M.X. and C.Y. contributed equally to this work.
Glial gap junctional communication involvement in hippocampal damage after middle cerebral artery occlusion
Article first published online: 22 JUL 2011
Copyright © 2011 American Neurological Association
Annals of Neurology
Volume 70, Issue 1, pages 121–132, July 2011
How to Cite
Xie, M., Yi, C., Luo, X., Xu, S., Yu, Z., Tang, Y., Zhu, W., Du, Y., Jia, L., Zhang, Q., Dong, Q., Zhu, W., Zhang, X., Bu, B. and Wang, W. (2011), Glial gap junctional communication involvement in hippocampal damage after middle cerebral artery occlusion. Ann Neurol., 70: 121–132. doi: 10.1002/ana.22386
- Issue published online: 22 JUL 2011
- Article first published online: 22 JUL 2011
- Accepted manuscript online: 24 JAN 2011 08:57AM EST
- Manuscript Received: 21 MAY 2010
- Manuscript Accepted: 17 JAN 2010
- Manuscript Revised: 21 DEC 2009
- National Science Fund for Distinguished Young Scholars. Grant Number: 30725019
- Natural Science Foundation of China. Grant Numbers: 30971007, 81030021, 30600187
- National Basic Research Program. Grant Number: 2011CB504403
Most patients with stroke casued by middle cerebral artery occlusion (MCAO) show cognitive deficit that is generally regarded as resulting from damage to the cerebral cortex rather than the hippocampus. Whether MCAO induces hippocampal damage and whether this contributes to the cognitive defects remains unclear. Here we investigate the hippocampal damage and its correlation to cognitive defects after exclusively unilateral MCAO and the underlying mechanism for that damage.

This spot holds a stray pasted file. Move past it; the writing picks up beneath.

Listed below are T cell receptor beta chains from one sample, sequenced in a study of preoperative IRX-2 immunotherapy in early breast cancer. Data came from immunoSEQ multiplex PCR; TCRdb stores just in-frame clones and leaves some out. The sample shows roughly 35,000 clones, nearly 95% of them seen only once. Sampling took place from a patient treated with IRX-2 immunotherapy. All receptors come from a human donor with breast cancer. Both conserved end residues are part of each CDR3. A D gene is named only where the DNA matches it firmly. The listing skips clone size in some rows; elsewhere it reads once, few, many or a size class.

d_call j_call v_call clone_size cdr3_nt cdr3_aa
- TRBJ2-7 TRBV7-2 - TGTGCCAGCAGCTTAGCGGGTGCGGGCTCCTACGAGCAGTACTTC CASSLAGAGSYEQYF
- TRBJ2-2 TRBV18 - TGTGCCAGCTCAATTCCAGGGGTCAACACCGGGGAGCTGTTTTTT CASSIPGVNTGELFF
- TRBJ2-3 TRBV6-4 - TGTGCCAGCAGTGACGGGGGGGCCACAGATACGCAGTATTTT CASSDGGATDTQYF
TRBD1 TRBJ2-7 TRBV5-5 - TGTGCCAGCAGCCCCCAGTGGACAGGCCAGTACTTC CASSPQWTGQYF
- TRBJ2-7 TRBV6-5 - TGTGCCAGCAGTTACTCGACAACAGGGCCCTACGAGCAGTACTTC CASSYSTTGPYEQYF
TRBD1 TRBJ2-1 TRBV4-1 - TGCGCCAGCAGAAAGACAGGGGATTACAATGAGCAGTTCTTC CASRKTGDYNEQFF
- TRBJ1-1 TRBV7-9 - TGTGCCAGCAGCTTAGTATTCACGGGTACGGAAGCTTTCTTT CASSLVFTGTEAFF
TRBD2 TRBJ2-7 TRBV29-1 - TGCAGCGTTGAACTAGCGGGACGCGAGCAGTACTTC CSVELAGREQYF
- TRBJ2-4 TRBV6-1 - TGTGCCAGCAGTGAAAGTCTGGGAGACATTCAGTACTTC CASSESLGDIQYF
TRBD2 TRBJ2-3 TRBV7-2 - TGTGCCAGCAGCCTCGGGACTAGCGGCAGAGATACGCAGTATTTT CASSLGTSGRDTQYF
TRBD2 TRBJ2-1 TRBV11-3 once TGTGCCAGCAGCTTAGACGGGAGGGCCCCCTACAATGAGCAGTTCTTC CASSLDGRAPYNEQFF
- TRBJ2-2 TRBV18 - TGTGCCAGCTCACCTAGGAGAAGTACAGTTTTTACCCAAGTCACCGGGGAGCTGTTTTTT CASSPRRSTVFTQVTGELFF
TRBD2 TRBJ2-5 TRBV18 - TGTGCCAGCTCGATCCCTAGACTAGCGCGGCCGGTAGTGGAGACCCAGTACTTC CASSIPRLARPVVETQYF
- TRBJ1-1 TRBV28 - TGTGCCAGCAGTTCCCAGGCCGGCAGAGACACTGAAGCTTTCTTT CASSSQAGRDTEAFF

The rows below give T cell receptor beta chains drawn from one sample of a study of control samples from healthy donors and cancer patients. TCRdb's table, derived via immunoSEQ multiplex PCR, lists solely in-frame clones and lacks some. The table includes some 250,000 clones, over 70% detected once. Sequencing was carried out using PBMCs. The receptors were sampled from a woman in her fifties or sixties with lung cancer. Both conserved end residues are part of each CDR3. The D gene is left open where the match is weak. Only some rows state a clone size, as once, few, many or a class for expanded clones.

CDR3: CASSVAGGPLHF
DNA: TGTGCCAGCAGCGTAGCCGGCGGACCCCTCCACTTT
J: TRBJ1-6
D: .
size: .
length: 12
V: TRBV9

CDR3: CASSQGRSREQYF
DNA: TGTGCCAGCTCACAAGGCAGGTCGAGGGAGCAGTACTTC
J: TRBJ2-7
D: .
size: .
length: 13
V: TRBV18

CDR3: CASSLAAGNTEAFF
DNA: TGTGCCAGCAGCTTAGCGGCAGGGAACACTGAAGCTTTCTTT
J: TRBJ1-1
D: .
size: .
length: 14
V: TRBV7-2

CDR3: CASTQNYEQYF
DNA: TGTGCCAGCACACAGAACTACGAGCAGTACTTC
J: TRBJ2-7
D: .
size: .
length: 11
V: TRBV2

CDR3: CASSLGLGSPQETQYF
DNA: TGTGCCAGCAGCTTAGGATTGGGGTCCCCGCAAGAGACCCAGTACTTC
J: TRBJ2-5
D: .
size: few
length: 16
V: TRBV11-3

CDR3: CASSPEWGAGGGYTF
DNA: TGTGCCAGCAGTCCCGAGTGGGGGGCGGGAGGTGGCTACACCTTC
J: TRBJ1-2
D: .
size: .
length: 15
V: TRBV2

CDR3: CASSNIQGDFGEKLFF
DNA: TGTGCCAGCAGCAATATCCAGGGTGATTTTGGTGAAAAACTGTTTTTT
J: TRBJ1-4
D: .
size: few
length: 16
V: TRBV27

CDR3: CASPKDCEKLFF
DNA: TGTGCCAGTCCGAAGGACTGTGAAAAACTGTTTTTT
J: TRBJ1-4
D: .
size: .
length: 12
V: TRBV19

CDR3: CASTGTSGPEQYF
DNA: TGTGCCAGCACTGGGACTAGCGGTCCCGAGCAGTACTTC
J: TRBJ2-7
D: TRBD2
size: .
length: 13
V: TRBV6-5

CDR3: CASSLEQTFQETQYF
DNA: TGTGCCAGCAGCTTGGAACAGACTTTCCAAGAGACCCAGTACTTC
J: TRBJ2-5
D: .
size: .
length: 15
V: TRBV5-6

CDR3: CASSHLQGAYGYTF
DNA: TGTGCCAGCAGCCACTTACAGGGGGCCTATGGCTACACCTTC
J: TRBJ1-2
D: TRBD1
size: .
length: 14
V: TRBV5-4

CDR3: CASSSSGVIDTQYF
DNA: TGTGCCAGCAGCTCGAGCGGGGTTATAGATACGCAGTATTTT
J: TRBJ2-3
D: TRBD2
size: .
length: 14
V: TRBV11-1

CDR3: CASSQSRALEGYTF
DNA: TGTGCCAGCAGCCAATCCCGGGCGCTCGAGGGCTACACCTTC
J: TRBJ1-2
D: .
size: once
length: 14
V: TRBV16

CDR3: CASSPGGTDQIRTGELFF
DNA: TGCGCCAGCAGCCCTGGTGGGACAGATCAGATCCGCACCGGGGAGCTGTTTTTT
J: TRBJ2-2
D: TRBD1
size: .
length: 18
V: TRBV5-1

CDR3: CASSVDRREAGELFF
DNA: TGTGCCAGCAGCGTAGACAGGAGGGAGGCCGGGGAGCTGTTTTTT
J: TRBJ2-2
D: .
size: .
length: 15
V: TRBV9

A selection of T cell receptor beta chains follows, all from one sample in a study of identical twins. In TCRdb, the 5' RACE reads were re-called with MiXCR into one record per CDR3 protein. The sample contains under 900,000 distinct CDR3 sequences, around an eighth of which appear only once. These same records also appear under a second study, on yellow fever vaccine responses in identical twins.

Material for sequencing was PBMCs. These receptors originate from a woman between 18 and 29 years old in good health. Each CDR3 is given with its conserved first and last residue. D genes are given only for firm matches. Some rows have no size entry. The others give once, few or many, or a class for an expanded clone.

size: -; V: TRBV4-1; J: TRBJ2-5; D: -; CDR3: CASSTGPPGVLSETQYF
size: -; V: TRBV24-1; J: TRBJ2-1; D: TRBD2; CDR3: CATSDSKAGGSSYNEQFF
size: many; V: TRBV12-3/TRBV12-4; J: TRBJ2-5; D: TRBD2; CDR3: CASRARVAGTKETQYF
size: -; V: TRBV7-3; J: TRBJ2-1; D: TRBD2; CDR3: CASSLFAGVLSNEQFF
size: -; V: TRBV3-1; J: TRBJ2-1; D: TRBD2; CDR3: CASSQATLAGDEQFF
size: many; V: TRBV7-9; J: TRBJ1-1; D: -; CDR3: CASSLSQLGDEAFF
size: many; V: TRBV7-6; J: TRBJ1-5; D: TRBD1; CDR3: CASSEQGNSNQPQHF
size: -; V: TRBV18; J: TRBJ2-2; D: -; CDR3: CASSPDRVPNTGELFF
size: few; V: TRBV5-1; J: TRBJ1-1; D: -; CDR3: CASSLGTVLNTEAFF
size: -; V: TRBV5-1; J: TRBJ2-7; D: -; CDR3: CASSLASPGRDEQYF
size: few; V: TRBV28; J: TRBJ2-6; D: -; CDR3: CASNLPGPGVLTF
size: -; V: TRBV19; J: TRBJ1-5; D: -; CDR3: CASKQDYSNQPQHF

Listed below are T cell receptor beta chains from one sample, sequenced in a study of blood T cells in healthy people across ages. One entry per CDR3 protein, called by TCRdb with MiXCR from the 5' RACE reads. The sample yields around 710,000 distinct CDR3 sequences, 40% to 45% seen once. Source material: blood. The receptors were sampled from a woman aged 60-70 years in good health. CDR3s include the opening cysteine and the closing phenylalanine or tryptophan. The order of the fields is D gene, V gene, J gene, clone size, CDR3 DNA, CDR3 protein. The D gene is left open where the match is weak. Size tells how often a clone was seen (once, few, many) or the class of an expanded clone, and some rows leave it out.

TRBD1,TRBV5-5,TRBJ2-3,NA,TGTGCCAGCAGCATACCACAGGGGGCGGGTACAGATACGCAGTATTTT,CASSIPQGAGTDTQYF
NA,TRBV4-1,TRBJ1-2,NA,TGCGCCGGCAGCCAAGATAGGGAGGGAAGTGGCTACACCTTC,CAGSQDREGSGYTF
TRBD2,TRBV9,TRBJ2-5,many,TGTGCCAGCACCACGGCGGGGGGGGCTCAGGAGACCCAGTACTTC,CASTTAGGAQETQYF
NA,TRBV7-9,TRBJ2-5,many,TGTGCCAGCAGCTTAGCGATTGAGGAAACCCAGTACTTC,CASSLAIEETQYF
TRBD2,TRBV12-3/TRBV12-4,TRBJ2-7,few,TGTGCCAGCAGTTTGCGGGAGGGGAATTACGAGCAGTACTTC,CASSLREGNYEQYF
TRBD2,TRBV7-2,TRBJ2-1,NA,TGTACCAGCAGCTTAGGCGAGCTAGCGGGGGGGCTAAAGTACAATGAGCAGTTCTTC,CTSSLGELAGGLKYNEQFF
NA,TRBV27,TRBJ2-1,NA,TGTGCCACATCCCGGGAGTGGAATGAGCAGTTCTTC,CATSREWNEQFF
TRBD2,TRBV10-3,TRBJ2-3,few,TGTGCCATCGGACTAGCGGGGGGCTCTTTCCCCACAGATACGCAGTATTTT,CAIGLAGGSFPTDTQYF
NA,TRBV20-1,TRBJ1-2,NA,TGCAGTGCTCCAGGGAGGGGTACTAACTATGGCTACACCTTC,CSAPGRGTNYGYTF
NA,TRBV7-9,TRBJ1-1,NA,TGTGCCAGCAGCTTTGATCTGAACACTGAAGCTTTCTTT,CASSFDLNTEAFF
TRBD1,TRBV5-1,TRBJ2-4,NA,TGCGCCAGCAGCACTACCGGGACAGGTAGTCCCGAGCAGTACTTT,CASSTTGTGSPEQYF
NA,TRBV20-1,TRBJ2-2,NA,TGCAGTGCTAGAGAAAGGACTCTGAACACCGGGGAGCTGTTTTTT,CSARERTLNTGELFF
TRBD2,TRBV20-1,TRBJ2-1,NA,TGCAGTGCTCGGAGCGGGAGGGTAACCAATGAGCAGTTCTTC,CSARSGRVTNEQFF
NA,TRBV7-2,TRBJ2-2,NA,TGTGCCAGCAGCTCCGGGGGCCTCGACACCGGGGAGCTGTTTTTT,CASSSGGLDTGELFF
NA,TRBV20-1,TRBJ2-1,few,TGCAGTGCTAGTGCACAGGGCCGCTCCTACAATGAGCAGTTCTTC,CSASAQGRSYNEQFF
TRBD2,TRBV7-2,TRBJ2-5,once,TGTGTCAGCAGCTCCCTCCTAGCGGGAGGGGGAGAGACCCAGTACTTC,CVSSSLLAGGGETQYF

Patients were assessed for hippocampal damage by magnetic resonance imaging (MRI) and magnetic resonance angiography (MRA), and the Mini Mental-Status Evaluation (MMSE) and Rey Auditory Verbal Learning Test (RAVLT) were used to assess for cognitive defects.
We provide the first evidence that patients with exclusively unilateral MCAO showed hippocampal damage characterized by an infarct-size–independent atrophy and alterations in neuronal and glial metabolites in the ipsilateral hippocampus, in parallel with cognitive impairment. Rodent MCAO also induced delayed shrinkage and pyramidal neuronal death in the ipsilateral hippocampus and an impairment of hippocampal-dependent spatial memory. Blocking Gap junctional communication (GJC) with carbenoxolone or downregulation of connexin43 (Cx43) significantly increased the survival of the pyramidal neurons in the ipsilateral hippocampus and improved behavioral scores. Furthermore, Cx43 heterozygous mice showed reduced shrinkage and metabolite abnormality in ipsilateral hippocampus after MCAO.
Astroglial GJC plays a significant role in MCAO-induced remote hippocampal damage and cognitive impairment. It might be possible to improve the cognition in patients with MCAO by manipulating interastrocytic communication via the gap junction channels. ANN NEUROL 2011;